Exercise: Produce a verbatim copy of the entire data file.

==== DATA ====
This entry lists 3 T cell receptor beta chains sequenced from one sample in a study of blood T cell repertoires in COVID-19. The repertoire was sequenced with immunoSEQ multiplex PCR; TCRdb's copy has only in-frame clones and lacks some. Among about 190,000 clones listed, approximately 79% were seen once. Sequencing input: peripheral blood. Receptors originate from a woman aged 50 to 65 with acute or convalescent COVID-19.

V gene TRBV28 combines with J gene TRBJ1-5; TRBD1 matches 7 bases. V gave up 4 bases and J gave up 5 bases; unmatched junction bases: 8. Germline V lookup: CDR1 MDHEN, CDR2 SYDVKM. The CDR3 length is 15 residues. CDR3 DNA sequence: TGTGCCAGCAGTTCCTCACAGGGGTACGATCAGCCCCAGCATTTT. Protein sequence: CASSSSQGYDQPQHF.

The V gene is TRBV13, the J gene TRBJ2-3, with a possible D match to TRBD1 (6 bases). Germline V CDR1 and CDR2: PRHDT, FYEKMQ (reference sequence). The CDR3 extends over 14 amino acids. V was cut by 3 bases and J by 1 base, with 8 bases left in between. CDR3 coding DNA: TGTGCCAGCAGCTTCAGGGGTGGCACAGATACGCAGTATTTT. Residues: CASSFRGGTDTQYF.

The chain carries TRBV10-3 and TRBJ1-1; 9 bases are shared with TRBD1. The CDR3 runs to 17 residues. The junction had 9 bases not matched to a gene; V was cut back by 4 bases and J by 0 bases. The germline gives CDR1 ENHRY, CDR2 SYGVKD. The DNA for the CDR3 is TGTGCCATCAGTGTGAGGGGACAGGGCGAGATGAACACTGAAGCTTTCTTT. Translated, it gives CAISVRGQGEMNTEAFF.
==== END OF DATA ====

This entry lists 3 T cell receptor beta chains sequenced from one sample in a study of blood T cell repertoires in COVID-19. The repertoire was sequenced with immunoSEQ multiplex PCR; TCRdb's copy has only in-frame clones and lacks some. Among about 190,000 clones listed, approximately 79% were seen once. Sequencing input: peripheral blood. Receptors originate from a woman aged 50 to 65 with acute or convalescent COVID-19.

V gene TRBV28 combines with J gene TRBJ1-5; TRBD1 matches 7 bases. V gave up 4 bases and J gave up 5 bases; unmatched junction bases: 8. Germline V lookup: CDR1 MDHEN, CDR2 SYDVKM. The CDR3 length is 15 residues. CDR3 DNA sequence: TGTGCCAGCAGTTCCTCACAGGGGTACGATCAGCCCCAGCATTTT. Protein sequence: CASSSSQGYDQPQHF.

The V gene is TRBV13, the J gene TRBJ2-3, with a possible D match to TRBD1 (6 bases). Germline V CDR1 and CDR2: PRHDT, FYEKMQ (reference sequence). The CDR3 extends over 14 amino acids. V was cut by 3 bases and J by 1 base, with 8 bases left in between. CDR3 coding DNA: TGTGCCAGCAGCTTCAGGGGTGGCACAGATACGCAGTATTTT. Residues: CASSFRGGTDTQYF.

The chain carries TRBV10-3 and TRBJ1-1; 9 bases are shared with TRBD1. The CDR3 runs to 17 residues. The junction had 9 bases not matched to a gene; V was cut back by 4 bases and J by 0 bases. The germline gives CDR1 ENHRY, CDR2 SYGVKD. The DNA for the CDR3 is TGTGCCATCAGTGTGAGGGGACAGGGCGAGATGAACACTGAAGCTTTCTTT. Translated, it gives CAISVRGQGEMNTEAFF.